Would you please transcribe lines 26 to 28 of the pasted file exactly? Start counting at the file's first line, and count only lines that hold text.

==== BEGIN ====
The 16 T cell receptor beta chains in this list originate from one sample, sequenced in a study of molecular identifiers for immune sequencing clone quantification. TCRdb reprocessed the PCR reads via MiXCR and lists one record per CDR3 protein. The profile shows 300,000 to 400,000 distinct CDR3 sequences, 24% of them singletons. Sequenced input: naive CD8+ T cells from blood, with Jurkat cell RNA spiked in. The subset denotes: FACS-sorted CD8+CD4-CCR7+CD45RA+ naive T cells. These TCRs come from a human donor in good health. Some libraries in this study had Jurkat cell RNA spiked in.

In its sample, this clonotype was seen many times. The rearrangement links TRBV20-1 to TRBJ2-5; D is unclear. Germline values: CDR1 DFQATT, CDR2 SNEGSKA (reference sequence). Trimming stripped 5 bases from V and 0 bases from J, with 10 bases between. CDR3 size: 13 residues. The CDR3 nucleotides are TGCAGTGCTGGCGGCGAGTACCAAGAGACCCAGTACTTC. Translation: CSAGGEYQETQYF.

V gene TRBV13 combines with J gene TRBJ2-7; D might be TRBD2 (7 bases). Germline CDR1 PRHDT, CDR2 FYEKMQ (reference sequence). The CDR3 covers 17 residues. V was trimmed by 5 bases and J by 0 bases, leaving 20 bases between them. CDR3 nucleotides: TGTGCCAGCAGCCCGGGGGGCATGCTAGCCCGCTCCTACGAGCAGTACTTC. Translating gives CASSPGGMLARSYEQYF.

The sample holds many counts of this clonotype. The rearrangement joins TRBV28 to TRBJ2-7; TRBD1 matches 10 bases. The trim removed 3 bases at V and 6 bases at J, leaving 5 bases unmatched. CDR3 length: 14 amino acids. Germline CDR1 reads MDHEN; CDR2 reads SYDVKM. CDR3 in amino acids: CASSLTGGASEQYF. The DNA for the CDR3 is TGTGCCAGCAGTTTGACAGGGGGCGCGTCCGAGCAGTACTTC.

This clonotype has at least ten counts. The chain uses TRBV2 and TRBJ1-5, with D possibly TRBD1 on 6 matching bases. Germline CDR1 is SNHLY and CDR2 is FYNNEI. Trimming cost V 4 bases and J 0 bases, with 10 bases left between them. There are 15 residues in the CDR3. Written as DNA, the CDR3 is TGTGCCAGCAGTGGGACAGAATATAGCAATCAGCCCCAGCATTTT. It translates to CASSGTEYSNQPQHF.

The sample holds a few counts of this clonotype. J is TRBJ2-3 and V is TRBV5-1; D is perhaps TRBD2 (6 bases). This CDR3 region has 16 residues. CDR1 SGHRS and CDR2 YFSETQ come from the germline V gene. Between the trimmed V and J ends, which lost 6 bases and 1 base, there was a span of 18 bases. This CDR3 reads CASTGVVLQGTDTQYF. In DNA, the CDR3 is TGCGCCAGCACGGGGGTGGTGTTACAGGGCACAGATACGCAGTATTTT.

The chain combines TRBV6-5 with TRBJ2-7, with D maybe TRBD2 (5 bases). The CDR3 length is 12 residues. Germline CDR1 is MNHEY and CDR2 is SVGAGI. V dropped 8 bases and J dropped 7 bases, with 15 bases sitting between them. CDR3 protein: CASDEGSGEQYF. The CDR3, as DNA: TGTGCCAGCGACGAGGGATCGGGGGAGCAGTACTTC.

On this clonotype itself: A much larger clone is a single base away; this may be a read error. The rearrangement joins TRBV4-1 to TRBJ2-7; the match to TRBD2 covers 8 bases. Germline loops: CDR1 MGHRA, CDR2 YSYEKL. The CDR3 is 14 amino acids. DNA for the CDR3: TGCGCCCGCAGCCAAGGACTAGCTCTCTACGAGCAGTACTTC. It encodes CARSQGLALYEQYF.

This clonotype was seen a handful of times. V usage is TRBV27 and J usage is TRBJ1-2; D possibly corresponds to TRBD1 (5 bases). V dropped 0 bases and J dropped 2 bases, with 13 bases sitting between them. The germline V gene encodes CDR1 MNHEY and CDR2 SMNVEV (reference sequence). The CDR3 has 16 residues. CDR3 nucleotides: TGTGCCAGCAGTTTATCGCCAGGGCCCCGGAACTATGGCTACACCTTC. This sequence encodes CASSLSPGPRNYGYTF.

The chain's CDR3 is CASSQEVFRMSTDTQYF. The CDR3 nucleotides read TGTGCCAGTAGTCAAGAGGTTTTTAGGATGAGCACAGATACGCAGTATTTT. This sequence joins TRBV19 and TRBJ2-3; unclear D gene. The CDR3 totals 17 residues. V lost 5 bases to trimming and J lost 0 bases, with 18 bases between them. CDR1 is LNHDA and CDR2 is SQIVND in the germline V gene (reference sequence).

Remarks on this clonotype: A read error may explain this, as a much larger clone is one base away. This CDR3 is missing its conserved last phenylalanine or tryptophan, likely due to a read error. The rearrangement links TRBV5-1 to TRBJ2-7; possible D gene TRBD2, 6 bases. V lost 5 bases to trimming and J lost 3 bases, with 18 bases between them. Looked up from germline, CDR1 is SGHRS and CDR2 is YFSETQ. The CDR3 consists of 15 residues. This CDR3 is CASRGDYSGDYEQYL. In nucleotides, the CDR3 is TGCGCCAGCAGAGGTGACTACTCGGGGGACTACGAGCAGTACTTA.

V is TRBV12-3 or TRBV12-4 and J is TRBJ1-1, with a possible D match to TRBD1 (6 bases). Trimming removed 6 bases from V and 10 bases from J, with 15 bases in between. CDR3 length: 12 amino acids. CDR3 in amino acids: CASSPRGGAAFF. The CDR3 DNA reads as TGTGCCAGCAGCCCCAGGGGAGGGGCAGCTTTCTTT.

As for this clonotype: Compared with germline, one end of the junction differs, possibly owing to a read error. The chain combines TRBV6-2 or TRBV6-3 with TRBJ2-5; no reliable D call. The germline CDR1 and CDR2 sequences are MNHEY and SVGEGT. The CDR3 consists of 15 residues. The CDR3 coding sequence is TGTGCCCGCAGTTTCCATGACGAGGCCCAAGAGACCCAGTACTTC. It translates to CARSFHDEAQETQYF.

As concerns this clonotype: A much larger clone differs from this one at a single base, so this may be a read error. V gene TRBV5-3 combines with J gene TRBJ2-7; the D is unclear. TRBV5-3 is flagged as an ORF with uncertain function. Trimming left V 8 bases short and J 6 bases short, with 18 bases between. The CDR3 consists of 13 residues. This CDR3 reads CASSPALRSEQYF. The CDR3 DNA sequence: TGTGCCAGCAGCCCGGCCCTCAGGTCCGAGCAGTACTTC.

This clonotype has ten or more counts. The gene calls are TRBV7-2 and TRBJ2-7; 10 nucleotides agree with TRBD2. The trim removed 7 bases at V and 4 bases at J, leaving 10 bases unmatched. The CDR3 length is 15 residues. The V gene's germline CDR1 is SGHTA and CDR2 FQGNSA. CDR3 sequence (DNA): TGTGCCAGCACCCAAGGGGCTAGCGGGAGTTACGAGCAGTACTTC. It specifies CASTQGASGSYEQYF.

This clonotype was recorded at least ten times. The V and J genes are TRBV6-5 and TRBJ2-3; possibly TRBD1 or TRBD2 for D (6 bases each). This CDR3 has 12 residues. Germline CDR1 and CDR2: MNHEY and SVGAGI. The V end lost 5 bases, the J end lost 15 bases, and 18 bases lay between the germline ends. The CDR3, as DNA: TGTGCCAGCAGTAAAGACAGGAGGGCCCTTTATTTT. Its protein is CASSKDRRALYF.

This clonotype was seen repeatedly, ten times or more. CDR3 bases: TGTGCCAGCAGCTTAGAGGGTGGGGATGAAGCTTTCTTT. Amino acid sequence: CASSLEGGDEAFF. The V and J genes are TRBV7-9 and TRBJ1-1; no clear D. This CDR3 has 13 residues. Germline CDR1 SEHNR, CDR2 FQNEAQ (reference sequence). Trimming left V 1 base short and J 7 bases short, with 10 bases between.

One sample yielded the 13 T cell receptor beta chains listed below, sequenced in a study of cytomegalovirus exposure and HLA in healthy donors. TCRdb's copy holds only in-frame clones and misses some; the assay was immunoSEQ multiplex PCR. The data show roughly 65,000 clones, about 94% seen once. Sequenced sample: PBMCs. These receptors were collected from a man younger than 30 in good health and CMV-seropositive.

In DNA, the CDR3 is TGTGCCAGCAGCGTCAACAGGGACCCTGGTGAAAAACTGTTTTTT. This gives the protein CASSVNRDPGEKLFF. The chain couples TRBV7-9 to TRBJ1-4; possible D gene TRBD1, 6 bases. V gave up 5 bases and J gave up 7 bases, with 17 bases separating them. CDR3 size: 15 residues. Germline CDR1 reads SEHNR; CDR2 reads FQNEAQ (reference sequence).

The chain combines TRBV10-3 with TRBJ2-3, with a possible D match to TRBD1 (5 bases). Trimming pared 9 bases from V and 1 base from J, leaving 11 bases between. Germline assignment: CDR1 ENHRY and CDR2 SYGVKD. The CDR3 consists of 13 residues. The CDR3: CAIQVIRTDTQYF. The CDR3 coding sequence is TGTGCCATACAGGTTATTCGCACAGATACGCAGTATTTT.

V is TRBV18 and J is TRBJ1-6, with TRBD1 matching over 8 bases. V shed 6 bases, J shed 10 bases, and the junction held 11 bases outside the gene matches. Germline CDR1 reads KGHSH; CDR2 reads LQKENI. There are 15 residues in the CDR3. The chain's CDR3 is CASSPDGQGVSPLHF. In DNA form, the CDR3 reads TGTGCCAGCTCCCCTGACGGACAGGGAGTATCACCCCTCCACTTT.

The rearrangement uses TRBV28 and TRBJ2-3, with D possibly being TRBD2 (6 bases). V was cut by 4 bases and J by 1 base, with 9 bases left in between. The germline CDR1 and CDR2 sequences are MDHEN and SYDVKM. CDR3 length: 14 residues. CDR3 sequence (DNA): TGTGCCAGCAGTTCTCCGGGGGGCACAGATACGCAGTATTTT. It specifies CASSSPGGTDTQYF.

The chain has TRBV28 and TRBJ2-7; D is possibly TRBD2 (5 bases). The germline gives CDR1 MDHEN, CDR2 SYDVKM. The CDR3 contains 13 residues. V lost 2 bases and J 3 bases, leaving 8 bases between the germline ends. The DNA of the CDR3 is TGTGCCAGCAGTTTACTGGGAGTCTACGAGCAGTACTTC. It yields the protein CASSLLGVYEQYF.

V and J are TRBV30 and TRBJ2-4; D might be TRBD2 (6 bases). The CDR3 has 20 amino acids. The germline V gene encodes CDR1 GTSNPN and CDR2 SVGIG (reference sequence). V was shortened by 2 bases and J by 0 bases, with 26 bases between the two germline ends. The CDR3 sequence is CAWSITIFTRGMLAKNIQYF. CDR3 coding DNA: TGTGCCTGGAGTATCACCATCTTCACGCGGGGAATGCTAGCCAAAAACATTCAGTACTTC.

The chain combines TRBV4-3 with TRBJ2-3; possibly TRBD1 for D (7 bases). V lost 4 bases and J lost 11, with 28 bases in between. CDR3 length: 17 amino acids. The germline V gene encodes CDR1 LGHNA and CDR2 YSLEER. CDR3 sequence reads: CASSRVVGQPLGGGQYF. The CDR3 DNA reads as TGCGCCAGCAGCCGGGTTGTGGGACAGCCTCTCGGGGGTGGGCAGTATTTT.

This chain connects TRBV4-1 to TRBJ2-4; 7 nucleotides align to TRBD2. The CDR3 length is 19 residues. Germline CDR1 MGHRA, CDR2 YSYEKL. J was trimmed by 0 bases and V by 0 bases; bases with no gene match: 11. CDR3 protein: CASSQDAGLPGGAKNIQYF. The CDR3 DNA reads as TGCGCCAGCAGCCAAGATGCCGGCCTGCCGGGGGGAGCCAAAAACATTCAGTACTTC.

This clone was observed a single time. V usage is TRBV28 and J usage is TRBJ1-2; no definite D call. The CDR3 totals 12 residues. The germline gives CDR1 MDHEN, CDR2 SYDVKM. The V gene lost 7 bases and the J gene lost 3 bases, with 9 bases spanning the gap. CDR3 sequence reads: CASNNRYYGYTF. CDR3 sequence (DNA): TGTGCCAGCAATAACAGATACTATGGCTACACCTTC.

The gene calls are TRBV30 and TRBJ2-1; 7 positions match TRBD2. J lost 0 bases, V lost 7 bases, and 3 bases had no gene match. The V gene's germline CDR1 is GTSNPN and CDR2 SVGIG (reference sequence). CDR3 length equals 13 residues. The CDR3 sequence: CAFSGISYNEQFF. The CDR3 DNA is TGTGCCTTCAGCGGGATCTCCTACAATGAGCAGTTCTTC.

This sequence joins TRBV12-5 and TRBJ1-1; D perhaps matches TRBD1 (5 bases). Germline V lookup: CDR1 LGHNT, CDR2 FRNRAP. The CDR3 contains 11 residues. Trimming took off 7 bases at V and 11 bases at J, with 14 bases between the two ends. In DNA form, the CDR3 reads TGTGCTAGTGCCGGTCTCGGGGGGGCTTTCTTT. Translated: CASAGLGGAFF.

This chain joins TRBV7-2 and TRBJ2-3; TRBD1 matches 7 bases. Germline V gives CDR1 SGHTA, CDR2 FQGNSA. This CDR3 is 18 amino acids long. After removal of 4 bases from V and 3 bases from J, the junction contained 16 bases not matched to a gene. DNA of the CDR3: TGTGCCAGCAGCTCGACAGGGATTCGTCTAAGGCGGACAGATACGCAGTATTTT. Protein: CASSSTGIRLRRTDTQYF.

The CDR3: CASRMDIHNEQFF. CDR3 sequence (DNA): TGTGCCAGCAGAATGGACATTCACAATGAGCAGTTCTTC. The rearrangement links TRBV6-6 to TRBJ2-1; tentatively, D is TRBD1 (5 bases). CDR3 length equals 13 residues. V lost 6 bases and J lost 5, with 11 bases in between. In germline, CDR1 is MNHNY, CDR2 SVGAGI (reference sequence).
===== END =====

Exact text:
This chain connects TRBV4-1 to TRBJ2-4; 7 nucleotides align to TRBD2. The CDR3 length is 19 residues. Germline CDR1 MGHRA, CDR2 YSYEKL. J was trimmed by 0 bases and V by 0 bases; bases with no gene match: 11. CDR3 protein: CASSQDAGLPGGAKNIQYF. The CDR3 DNA reads as TGCGCCAGCAGCCAAGATGCCGGCCTGCCGGGGGGAGCCAAAAACATTCAGTACTTC.

This clone was observed a single time. V usage is TRBV28 and J usage is TRBJ1-2; no definite D call. The CDR3 totals 12 residues. The germline gives CDR1 MDHEN, CDR2 SYDVKM. The V gene lost 7 bases and the J gene lost 3 bases, with 9 bases spanning the gap. CDR3 sequence reads: CASNNRYYGYTF. CDR3 sequence (DNA): TGTGCCAGCAATAACAGATACTATGGCTACACCTTC.

The gene calls are TRBV30 and TRBJ2-1; 7 positions match TRBD2. J lost 0 bases, V lost 7 bases, and 3 bases had no gene match. The V gene's germline CDR1 is GTSNPN and CDR2 SVGIG (reference sequence). CDR3 length equals 13 residues. The CDR3 sequence: CAFSGISYNEQFF. The CDR3 DNA is TGTGCCTTCAGCGGGATCTCCTACAATGAGCAGTTCTTC.